UCD fall short of participation rates for students with disabilities


UCD has fallen below the national standard for participation rates for persons with disabilities, a new survey has revealed. Results of the study published by Association for Higher Education Access & Disability (AHEAD) show that the average rate of students with disabilities across the countries higher education institutions was over 3.5%. UCD lags behind at under 3%, representing just over 700 students.On the whole the results across Ireland’s Higher Education Institutions were positive with the number of students with disabilities doubling in the past six years to almost 8,000 studying across a range of subjects. This amounts to 4% of the student population, an increase of 15% on the last research done.

The report highlighted that UCD were unable to provide breakdown figures for the number of new entrants with disabilities as well as mature students and postgraduates. UCD also failed to provide information on the nature of the disabilities which affect its students or what fields of study they were involved in.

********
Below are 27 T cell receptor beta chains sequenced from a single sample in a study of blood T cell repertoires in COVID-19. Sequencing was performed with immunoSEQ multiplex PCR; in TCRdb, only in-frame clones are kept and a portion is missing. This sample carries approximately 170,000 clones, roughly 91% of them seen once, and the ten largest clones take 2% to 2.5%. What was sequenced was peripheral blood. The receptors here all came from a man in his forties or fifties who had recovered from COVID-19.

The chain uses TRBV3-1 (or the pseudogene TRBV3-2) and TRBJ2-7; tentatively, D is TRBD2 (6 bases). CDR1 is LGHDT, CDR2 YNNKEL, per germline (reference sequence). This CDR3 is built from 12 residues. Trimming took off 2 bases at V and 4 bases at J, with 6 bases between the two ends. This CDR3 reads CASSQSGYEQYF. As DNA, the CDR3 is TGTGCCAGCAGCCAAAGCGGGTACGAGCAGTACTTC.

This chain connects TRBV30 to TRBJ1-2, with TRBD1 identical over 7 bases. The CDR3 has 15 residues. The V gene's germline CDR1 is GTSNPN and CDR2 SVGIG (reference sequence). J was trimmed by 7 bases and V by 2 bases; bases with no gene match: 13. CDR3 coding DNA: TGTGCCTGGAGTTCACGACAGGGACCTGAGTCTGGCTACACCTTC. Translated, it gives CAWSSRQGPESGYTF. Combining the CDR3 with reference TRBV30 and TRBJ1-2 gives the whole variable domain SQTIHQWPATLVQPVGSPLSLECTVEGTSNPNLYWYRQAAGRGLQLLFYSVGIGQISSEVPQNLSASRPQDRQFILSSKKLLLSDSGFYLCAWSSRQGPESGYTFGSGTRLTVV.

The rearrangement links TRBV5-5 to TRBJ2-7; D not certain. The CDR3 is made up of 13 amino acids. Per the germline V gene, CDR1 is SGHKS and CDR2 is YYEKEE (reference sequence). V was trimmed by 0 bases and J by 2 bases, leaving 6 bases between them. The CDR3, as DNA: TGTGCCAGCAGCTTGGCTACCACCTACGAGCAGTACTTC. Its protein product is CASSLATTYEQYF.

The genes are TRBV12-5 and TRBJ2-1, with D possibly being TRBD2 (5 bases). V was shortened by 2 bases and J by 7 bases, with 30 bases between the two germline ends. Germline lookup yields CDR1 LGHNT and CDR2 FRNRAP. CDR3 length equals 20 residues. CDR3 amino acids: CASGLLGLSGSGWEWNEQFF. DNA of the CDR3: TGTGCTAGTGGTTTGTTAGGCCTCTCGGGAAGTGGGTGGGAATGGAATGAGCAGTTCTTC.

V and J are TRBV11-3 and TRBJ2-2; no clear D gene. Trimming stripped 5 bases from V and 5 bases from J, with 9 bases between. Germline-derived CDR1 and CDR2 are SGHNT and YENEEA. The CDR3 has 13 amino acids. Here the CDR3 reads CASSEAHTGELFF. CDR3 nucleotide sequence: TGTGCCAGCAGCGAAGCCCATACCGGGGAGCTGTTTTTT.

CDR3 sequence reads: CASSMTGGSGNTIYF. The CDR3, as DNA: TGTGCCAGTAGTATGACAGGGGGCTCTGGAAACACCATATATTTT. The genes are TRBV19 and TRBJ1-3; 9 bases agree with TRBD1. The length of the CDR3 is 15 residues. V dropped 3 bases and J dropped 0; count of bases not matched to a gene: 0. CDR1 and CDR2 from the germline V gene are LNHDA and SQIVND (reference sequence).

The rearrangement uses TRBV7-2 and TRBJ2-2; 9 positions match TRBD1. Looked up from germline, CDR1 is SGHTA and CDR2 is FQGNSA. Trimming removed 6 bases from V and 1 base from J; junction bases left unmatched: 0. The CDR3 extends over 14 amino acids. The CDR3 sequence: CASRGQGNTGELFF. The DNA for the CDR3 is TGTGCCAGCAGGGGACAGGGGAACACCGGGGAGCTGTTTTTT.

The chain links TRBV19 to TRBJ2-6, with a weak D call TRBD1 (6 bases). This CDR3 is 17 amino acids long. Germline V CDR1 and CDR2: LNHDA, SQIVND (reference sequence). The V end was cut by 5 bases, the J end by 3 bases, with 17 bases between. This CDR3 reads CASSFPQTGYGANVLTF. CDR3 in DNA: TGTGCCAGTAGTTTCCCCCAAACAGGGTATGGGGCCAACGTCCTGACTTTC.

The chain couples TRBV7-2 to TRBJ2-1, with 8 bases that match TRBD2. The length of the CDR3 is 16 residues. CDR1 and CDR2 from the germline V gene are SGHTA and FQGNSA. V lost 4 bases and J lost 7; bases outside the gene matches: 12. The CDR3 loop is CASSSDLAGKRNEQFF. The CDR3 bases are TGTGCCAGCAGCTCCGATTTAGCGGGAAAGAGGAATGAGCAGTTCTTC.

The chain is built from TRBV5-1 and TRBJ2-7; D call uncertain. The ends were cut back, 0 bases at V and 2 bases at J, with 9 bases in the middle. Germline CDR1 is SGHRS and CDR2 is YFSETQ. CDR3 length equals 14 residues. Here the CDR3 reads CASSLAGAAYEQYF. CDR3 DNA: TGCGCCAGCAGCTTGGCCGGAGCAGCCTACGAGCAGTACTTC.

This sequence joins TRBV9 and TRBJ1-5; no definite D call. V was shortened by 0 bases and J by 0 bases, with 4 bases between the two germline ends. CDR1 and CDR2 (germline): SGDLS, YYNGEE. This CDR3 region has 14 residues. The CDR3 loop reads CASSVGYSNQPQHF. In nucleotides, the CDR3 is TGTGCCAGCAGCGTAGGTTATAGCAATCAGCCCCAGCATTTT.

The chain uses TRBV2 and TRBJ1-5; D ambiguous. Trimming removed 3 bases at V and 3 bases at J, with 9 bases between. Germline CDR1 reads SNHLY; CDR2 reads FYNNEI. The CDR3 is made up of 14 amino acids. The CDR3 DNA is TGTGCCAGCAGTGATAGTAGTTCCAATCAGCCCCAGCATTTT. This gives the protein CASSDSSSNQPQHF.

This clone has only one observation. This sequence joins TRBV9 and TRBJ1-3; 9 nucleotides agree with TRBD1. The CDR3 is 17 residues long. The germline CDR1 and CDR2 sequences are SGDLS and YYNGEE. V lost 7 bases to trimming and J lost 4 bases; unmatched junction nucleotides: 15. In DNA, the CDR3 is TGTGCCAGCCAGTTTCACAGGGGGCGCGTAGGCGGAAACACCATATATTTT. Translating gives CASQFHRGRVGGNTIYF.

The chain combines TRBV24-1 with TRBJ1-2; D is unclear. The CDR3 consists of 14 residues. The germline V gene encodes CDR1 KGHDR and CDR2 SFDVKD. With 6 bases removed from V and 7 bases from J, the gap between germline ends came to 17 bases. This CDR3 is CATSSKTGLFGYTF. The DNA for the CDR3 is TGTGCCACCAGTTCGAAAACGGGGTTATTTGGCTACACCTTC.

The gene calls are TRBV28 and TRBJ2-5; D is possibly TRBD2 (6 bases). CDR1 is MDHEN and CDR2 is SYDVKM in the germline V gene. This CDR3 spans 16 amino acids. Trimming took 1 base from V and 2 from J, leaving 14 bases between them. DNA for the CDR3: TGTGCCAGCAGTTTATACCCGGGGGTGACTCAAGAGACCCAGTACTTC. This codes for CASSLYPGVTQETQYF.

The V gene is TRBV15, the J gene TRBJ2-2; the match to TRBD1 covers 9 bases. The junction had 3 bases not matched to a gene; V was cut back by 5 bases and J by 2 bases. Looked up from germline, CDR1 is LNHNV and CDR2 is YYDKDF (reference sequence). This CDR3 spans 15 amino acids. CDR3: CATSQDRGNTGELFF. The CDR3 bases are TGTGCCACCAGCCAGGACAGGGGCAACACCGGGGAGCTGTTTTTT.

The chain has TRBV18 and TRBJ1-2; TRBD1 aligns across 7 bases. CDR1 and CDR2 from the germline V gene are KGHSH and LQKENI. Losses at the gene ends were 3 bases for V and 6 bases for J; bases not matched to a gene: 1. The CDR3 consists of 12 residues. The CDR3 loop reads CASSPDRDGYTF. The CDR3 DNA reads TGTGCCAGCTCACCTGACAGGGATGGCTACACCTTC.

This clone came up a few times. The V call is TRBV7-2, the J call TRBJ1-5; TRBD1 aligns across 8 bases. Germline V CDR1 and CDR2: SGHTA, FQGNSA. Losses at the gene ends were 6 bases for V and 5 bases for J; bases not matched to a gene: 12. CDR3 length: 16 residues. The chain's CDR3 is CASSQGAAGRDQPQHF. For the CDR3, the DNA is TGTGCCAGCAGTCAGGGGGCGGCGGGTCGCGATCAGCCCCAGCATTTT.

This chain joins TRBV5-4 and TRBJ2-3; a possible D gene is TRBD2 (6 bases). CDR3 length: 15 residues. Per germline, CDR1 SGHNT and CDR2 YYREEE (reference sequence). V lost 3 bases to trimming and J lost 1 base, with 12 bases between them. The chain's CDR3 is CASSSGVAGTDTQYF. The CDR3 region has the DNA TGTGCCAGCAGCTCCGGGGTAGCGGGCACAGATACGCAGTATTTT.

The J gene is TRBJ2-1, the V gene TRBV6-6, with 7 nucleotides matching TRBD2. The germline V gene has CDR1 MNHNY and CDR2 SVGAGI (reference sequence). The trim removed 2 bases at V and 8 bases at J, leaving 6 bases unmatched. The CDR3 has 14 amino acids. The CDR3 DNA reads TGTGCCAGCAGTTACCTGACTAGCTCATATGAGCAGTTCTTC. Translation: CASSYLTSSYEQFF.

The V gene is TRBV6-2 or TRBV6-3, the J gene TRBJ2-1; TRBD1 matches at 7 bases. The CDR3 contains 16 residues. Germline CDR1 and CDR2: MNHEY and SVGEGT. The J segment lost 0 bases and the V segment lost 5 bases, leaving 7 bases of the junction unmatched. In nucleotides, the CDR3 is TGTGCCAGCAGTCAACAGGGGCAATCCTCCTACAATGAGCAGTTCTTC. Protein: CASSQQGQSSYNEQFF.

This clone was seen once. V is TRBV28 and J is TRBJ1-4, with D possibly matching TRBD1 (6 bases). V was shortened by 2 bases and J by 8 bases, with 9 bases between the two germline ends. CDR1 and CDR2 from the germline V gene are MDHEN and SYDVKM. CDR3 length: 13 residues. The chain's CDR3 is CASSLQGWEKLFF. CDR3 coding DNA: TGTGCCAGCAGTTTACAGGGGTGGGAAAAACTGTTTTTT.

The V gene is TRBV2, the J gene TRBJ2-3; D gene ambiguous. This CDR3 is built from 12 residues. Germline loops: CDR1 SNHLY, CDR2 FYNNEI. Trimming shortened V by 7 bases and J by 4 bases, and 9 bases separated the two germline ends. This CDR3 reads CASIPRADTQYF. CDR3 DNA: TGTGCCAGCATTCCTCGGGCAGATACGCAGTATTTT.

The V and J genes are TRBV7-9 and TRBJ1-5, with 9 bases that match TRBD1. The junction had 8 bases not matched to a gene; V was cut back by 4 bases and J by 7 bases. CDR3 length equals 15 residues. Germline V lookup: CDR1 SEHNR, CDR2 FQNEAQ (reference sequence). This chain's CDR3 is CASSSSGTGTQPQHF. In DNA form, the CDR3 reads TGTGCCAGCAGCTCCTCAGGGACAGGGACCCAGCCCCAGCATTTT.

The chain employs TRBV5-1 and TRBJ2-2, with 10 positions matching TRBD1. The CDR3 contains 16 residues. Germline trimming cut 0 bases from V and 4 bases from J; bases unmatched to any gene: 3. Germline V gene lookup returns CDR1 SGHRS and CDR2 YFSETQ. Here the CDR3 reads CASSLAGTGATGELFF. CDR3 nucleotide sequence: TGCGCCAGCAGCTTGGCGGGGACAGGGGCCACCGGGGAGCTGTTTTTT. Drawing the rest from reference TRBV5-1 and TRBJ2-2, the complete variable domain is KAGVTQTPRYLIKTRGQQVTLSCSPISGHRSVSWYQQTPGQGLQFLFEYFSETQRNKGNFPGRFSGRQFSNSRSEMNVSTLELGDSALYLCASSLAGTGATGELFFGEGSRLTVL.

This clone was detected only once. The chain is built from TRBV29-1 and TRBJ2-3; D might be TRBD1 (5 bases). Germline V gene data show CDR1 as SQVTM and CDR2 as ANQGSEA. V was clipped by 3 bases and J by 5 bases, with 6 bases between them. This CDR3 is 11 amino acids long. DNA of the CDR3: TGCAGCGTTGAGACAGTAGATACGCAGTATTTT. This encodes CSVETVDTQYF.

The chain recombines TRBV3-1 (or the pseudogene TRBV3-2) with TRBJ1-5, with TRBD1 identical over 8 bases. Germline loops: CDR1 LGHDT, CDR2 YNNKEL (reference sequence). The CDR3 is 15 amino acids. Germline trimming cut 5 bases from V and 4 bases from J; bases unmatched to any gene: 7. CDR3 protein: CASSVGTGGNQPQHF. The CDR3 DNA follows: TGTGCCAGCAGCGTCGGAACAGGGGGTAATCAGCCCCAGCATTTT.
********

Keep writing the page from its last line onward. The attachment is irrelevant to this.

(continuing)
Executive Director of AHEAD, Ann Heelan praised the efforts of the Higher Education Sector saying they have been “a real success and [have] resulted in thousands of students with disabilities graduating with the same level of first and second class degrees as their non-disabled peers”. There has been an eightfold increase in participation numbers in the past eighteen years.

The most common issues for students were specific learning difficulties followed by physical disabilities, significant on-going illnesses and then mental health conditions. The latter affected 9% of undergraduate students and 13% of post-graduates.

Heelan noted however that many students with more significant disabilities such as those who are blind or deaf are still severely under-represented and deemed this unacceptable.

The recommendations provided by the research outline the need for further investigation and research by Higher Education Institutions, additional funding, more part time courses and the re-design of some courses which currently act as a barrier.

Heelan said that that current model was “unsustainable economically and ethically” due to its excluding those students with diverse needs. She suggested that a better approach would be a system in which “all course providers consider the diverse needs of all students” from the outset when designing their courses.

Heelan believes that courses which integrate technology, implement accessible document policies and deliver their curriculum in a variety of media allow them to meet the needs of a “diverse student population”.